“And Zareth-shahar, in the mount of the valley”: Which was built on one of the mountains that looked over the valley of Moab, as did Nebo, Pisgah and Abarim. Perhaps it is the same place Josephus calls Zara. To which he joins the valley of the Cilicians, and mentions it along with Heshbon, Medeba, and other cities of Moab. According to Andrichomius, it was in the mount of the valley of Beth-peor, which next follows.
Joshua 13:20 “And Beth-peor, and Ashdoth-pisgah, and Beth-jeshimoth,”
So called from Peor, the idol of the Moabites. And where very likely there had been a temple built to the honor of it. Over against this place was a valley, where Israel abode some time (Deut. 3:29).
“And Ashdod-pisgah” (of which see Deut. 3:17).
“And Beth-jeshimoth”: (of which see Num. 33:49).
Joshua 13:21 “And all the cities of the plain, and all the kingdom of Sihon king of the Amorites, which reigned in Heshbon, whom Moses smote with the princes of Midian, Evi, and Rekem, and Zur, and Hur, and Reba, [which were] dukes of Sihon, dwelling in the country.”
In the open level country, as well as those in the mountainous part.
“And all the kingdom of Sihon”: Or, as Masius renders the words, “which all had been the kingdom of Sihon”. For the whole kingdom of Sihon was not given to Reuben, only a part of it, and the rest to Gad (as in Joshua 13:27).
“King of the Amorites, which reigned in Heshbon” (as in Joshua 13:10).
“Whom Moses smote with the princes of Midian, Evi, and Rekem, and Zur, and Hur, and Reba”: Not at the same time that Sihon was smitten by him, but afterwards in a war with Midian (Num. 31:8). Where their names are given as here. And there they are called kings of Midian, petty kings, and, as it seems by what follows, were subject to Sihon, and therefore are here mentioned.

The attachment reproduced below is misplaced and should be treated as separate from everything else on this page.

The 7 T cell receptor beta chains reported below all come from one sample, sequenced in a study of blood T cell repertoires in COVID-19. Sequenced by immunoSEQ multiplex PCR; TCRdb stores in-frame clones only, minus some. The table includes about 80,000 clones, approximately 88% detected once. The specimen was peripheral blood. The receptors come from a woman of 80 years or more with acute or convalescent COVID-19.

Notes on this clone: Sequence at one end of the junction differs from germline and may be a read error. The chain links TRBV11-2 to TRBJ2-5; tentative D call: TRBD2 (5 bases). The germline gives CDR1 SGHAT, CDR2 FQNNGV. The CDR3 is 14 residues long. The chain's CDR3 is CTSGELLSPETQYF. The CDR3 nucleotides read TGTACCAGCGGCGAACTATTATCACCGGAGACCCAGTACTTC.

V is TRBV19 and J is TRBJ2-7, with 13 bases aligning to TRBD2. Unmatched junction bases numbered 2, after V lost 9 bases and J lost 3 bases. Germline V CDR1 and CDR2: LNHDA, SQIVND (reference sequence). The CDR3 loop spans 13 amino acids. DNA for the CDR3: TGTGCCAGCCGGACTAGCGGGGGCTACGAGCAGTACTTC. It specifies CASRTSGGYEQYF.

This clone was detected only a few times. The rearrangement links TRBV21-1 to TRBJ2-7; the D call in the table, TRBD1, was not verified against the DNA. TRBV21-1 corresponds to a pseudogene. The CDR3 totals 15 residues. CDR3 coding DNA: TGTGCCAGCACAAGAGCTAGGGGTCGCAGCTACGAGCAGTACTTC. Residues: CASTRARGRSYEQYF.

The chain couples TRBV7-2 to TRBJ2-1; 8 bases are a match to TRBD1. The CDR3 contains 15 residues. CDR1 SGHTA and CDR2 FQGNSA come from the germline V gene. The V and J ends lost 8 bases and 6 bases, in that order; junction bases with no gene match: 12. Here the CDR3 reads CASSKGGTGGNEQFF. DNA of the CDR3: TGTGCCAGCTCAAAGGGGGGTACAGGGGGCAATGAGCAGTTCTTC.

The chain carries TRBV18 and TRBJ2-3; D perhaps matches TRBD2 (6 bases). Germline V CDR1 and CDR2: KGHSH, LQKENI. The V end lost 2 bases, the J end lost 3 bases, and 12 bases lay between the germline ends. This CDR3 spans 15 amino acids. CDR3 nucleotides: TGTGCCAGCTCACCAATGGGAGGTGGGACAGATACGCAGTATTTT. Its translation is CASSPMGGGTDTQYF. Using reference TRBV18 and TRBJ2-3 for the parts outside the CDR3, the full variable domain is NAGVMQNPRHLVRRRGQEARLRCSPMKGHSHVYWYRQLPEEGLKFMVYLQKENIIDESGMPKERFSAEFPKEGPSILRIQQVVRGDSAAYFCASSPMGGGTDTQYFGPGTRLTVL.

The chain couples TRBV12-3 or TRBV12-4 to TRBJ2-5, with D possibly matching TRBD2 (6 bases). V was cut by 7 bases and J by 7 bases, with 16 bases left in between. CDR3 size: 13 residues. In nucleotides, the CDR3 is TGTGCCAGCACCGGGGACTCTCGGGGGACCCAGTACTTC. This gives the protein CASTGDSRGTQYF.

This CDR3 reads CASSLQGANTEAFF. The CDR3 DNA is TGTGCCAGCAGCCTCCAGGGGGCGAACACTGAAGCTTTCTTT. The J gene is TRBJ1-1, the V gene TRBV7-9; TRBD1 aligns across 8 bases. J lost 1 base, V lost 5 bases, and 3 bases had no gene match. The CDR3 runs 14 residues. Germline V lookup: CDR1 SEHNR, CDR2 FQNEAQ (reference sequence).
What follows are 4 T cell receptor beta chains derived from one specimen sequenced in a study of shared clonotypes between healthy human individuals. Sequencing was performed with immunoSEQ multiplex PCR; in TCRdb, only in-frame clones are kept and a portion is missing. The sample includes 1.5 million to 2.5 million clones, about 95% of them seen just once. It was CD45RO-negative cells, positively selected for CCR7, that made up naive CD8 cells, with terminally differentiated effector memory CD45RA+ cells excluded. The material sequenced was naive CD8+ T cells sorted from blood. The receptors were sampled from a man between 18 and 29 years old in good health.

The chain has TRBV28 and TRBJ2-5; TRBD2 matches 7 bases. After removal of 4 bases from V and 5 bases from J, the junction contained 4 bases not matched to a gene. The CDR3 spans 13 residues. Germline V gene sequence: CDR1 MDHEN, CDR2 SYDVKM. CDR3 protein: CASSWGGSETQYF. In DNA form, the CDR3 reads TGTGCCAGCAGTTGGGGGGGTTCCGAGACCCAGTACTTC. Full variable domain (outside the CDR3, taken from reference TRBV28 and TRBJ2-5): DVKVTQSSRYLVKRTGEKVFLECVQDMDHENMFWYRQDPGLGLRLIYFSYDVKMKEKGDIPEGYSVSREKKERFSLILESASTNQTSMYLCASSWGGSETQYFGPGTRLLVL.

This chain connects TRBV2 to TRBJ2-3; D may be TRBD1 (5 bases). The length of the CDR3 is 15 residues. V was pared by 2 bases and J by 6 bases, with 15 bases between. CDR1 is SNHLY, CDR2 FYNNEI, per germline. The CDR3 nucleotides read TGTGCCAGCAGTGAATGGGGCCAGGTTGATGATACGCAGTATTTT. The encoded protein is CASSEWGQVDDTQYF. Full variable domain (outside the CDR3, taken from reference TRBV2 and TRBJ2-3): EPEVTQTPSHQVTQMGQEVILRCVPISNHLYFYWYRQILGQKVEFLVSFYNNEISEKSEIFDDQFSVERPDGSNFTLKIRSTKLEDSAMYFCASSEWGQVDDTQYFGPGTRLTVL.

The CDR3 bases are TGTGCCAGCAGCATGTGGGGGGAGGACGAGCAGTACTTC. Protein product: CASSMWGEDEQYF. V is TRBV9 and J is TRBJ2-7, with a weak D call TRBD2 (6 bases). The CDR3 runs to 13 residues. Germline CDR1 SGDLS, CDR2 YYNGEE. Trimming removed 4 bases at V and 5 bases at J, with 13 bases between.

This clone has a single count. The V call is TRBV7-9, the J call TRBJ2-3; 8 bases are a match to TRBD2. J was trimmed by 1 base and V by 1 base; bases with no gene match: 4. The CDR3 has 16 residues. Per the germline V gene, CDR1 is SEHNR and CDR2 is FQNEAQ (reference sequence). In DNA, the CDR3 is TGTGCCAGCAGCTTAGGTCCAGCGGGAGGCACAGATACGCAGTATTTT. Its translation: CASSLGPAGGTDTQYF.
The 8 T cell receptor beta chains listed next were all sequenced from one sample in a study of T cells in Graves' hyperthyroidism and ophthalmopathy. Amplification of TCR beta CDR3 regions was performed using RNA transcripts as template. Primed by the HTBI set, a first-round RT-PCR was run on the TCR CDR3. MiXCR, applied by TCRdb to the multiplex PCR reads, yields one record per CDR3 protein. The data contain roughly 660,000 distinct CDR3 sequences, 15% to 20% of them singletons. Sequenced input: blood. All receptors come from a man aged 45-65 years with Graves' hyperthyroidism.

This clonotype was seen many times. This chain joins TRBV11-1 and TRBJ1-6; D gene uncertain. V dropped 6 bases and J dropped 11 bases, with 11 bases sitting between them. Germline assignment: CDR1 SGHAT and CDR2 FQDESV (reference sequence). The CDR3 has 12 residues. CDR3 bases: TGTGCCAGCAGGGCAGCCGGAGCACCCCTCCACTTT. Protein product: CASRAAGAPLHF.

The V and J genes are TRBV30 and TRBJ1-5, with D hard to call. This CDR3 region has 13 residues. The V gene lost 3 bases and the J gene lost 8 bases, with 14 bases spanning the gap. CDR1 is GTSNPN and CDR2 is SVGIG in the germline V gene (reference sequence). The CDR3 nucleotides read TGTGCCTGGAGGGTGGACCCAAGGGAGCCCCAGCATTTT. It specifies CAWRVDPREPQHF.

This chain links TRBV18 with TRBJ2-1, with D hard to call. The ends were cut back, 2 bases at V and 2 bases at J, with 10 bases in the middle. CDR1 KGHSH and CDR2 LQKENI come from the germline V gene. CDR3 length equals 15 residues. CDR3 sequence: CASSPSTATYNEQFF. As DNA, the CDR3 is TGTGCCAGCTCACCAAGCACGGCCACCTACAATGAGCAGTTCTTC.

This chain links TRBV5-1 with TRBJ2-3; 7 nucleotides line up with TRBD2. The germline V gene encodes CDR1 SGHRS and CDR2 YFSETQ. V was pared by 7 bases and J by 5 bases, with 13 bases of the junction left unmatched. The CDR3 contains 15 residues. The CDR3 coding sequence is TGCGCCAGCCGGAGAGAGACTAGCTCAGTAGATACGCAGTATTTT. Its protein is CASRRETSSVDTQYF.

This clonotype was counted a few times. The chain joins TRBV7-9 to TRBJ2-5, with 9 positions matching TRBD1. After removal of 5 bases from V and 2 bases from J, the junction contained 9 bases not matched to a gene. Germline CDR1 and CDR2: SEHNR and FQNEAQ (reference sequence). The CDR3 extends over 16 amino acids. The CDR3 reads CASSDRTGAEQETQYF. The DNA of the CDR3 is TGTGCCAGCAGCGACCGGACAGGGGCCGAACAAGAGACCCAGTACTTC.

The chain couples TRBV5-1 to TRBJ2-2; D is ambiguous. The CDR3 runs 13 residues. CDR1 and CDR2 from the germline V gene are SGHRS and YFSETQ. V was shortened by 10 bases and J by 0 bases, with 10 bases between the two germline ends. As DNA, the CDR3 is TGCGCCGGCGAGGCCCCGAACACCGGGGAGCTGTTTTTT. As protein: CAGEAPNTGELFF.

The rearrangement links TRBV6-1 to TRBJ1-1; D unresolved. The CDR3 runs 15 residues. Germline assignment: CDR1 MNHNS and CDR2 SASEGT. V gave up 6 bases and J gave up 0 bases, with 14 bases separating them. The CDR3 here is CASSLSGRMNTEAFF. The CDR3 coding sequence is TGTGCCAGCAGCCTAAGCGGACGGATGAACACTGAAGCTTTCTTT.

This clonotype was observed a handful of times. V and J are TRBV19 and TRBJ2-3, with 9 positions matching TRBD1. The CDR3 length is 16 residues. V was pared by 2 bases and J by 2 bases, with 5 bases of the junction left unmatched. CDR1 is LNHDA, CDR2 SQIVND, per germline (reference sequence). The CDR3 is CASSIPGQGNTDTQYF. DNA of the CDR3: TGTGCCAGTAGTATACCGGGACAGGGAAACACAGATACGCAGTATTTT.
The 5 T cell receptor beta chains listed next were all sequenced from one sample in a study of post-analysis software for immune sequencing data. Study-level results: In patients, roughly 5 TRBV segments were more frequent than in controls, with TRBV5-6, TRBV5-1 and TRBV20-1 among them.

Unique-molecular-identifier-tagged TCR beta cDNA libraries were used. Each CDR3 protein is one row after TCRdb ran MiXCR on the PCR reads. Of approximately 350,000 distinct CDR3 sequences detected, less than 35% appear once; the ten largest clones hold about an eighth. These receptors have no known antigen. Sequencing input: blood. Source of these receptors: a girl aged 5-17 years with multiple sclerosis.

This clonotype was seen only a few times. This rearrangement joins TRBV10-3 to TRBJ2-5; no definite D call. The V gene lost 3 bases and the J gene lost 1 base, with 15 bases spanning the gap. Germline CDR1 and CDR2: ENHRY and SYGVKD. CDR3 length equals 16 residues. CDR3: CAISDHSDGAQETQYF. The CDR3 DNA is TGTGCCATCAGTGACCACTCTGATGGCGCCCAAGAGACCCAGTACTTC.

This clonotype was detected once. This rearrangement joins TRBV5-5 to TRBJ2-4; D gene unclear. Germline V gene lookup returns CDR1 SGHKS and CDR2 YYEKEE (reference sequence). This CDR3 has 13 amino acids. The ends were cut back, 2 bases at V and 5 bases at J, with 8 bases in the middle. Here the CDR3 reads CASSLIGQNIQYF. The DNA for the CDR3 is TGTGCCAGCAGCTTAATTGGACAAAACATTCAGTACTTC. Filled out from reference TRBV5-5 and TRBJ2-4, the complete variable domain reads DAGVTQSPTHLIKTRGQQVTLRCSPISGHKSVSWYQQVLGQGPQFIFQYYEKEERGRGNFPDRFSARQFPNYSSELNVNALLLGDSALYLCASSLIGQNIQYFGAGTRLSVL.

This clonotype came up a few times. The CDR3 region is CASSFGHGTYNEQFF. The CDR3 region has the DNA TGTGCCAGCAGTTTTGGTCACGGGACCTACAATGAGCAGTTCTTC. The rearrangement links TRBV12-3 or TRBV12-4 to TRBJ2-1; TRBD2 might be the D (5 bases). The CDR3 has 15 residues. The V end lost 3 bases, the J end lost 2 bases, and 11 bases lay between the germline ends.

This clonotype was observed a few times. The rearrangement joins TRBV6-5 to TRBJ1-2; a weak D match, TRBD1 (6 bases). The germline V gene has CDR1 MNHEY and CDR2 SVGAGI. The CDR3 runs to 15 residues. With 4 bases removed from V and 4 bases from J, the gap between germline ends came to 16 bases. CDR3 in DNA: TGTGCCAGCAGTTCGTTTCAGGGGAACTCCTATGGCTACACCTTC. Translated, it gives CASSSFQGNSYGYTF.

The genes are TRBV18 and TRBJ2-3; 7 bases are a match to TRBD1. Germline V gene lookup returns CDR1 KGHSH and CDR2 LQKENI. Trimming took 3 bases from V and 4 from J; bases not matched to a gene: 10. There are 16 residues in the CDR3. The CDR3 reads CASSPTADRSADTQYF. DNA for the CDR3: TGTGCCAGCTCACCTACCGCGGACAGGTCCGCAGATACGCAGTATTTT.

“Which were dukes of Sihon dwelling in the country”: For Midian, as Kimchi supposes, and not without reason, was under the government of Sihon. And these were his nobles, though they dwelt in the land of Midian.
We find that all of the above were given to Reuben’s descendants for a possession. There were many cities not even mentioned. Some of them were burned with fire and some were kept as cities for the Reubenites. Each of the dukes were destroyed along with Sihon. They had ruled their people, and had made a treaty with Sihon. They were subordinate kings to Sihon.
Joshua 13:22 “Balaam also the son of Beor, the soothsayer, did the children of Israel slay with the sword among them that were slain by them.”
The story of “Balaam” is found in (Num. chapter 22-24). His divided heart, so bent on personal gain, eventually led to his demise as his nation was overtaken by the Israelites.